Eagles head coach Andy Reid has come under fire for how he handled Donovan McNabb's benching.
Let’s say you've been happily married for a decade.
You've enjoyed some wonderful years together but more recently, slowly moved in different directions towards an imminent divorce.
Do you announce the breakup to your spouse in a text message? Email? Or through a mutual friend?
In essence, that's what Andy Reid did to Donovan McNabb on Sunday.
Because when you bench a franchise quarterback, there will be irreconcilable differences and divorce is just around the corner.
So we've come to expect as a matter of courtesy that when it happens, the coach would personally tell the quarterback.
Instead, Reid sent Donovan's position and quarterback coach, Pat Shurmur, to alert McNabb that second year man, Kevin Kolb, would start the 2nd half.
I predict on Monday, Reid is going to be surprised that there's a backlash on this issue.
That's how out of touch Reid has become.
Obviously, getting benched at halftime isn't the same as dissolving a marriage, but in football terms, it's often the first step to a final separation.
By it's very nature, the quarterback position deserves more attention than the other 52 men on the squad. He's the leader, the unofficial team spokesman and often, the face of the franchise. That's why it's monumental when one is benched, released, traded or retire. Often, those announcements are made in the company of the owner, city officials, an entire organization and the player's family tree.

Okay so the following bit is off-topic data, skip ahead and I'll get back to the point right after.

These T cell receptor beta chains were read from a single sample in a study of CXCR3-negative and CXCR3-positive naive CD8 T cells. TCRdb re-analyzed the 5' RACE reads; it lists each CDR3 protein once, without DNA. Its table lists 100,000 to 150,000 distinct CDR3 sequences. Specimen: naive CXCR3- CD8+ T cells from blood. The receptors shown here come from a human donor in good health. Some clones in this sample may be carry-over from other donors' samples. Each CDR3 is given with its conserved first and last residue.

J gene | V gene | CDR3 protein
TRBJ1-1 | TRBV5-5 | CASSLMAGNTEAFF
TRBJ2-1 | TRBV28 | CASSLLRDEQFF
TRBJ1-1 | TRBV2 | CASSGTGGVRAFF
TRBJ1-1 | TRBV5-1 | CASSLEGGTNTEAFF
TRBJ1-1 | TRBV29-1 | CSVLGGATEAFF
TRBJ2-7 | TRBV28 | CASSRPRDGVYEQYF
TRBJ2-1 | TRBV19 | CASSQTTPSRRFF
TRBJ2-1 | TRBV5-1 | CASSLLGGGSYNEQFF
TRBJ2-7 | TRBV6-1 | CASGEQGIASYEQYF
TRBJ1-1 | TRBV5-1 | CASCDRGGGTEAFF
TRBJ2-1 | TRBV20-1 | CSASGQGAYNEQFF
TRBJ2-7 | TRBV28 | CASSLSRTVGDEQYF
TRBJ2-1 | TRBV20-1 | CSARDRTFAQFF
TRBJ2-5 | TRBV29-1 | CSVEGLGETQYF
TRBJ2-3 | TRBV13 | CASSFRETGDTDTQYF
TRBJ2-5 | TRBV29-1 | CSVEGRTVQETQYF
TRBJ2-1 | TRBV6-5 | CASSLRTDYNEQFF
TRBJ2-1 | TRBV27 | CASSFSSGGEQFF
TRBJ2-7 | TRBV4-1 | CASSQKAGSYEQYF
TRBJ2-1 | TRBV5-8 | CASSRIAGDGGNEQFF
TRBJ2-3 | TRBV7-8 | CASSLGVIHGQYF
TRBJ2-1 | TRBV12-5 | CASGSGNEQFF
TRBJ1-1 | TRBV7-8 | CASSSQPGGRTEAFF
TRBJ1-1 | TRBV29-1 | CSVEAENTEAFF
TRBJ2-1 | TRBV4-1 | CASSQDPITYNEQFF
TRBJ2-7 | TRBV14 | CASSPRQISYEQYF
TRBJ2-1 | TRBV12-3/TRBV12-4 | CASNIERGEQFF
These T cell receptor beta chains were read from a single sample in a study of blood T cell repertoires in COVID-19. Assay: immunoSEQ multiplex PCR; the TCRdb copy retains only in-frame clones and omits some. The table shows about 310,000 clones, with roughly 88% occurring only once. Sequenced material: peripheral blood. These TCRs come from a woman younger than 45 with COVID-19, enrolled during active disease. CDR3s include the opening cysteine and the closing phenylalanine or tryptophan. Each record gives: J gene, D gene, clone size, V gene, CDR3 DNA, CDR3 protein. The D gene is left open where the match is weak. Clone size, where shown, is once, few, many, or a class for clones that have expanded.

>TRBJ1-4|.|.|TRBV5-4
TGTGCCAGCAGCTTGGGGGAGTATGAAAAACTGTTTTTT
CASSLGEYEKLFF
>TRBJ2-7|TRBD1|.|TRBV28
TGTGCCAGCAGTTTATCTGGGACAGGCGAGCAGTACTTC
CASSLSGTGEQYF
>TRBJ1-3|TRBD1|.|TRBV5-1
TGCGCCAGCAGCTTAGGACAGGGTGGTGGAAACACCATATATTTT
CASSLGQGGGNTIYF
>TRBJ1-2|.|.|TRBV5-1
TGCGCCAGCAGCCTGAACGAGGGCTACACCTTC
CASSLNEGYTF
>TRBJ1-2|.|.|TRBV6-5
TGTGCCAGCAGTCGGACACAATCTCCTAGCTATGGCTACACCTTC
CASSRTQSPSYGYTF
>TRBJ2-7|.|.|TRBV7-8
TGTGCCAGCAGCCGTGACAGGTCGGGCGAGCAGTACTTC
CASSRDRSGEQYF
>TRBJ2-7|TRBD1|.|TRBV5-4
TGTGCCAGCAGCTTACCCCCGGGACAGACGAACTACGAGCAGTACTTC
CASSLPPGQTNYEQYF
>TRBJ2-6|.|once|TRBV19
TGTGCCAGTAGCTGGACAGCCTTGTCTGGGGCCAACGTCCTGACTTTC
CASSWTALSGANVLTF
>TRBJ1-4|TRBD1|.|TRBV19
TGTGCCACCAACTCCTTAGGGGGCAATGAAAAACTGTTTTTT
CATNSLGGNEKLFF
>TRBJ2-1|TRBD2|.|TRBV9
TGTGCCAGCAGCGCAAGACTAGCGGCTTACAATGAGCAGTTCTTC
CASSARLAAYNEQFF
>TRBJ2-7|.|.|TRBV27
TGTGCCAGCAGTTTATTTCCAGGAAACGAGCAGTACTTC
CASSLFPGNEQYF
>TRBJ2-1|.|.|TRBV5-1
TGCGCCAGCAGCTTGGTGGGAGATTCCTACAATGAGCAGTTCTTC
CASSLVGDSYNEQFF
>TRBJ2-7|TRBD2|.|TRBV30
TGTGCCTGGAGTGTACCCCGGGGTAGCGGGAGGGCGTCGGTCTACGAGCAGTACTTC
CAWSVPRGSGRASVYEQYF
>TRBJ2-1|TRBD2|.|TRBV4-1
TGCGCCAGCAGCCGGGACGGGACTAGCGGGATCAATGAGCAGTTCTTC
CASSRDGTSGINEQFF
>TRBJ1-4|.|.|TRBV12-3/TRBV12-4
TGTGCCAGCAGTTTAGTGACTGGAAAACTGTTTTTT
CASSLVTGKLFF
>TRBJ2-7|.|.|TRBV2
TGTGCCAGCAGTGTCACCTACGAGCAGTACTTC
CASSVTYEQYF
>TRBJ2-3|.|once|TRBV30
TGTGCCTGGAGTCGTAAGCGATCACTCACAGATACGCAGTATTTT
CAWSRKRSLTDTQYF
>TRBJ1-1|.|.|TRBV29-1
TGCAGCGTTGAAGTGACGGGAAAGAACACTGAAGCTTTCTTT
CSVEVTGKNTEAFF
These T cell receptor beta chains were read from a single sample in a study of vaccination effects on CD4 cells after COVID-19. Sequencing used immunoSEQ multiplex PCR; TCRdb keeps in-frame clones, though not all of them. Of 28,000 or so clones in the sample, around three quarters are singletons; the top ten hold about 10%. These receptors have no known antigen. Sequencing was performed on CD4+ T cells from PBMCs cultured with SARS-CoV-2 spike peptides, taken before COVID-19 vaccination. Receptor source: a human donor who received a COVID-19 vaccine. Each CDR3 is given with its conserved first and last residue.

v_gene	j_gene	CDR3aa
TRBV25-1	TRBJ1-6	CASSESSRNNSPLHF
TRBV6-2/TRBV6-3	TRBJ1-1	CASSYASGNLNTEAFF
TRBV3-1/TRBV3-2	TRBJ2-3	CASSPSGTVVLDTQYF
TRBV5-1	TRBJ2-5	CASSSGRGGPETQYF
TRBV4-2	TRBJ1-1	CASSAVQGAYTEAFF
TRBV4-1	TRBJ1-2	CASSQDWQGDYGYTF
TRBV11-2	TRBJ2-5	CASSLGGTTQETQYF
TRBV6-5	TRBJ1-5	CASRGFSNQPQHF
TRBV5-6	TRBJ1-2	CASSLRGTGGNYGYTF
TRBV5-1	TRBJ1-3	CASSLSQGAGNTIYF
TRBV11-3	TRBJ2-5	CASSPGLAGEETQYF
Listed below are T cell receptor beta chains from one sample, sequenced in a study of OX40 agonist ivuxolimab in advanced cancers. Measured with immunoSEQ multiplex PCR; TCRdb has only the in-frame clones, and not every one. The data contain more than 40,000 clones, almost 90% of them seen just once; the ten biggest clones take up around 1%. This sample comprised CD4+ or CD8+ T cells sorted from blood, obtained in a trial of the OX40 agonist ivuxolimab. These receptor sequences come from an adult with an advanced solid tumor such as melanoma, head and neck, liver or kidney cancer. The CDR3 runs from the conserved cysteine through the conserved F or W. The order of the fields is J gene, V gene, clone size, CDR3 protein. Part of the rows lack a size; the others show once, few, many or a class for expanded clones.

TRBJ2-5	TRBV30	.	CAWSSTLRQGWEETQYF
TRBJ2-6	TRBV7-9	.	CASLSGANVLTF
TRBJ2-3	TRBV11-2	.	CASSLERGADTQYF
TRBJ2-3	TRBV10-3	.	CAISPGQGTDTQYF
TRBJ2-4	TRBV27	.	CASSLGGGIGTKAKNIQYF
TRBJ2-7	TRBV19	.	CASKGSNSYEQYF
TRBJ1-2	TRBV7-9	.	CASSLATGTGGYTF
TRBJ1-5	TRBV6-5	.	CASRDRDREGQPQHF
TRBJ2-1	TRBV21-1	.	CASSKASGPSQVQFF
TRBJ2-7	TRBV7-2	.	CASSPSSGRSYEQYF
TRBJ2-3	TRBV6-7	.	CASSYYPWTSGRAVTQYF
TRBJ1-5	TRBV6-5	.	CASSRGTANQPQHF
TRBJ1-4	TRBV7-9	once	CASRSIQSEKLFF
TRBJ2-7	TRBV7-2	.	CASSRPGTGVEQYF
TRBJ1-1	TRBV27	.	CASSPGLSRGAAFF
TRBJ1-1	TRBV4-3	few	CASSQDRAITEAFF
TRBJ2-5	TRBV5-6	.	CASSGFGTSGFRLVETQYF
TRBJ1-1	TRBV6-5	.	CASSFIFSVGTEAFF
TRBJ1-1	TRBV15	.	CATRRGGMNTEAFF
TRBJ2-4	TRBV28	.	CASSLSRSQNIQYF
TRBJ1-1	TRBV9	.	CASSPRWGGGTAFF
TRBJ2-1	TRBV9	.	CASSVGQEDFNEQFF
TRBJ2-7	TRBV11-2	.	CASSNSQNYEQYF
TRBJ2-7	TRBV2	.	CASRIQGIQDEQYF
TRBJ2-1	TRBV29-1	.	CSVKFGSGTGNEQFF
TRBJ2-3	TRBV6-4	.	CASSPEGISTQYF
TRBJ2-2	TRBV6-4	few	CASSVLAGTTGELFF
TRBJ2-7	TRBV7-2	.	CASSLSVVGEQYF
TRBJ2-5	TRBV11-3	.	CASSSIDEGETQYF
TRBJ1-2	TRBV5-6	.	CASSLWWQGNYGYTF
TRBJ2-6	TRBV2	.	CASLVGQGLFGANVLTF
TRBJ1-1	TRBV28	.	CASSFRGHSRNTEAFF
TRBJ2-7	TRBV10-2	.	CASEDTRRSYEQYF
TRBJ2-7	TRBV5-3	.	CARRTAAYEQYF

That's why there was a shock wave through the media corps when someone asked Reid after the game how McNabb was notified of the benching and he nonchalantly mentioned that he hadn't yet even spoken to Donovan. It was McNabb who confirmed after Reid's press conference that Pat Shurmur informed him of the benching.
Even those who aren't McNabb fans will be surprised by this. And the Eagles will go into damage control Monday because they will have misjudged how this will resonate with their fan base.
Because most people consider being notified of a demotion by the boss a common courtesy that should have been given to a loyal soldier, a franchise player and a good employee - even one whose best years may be behind him.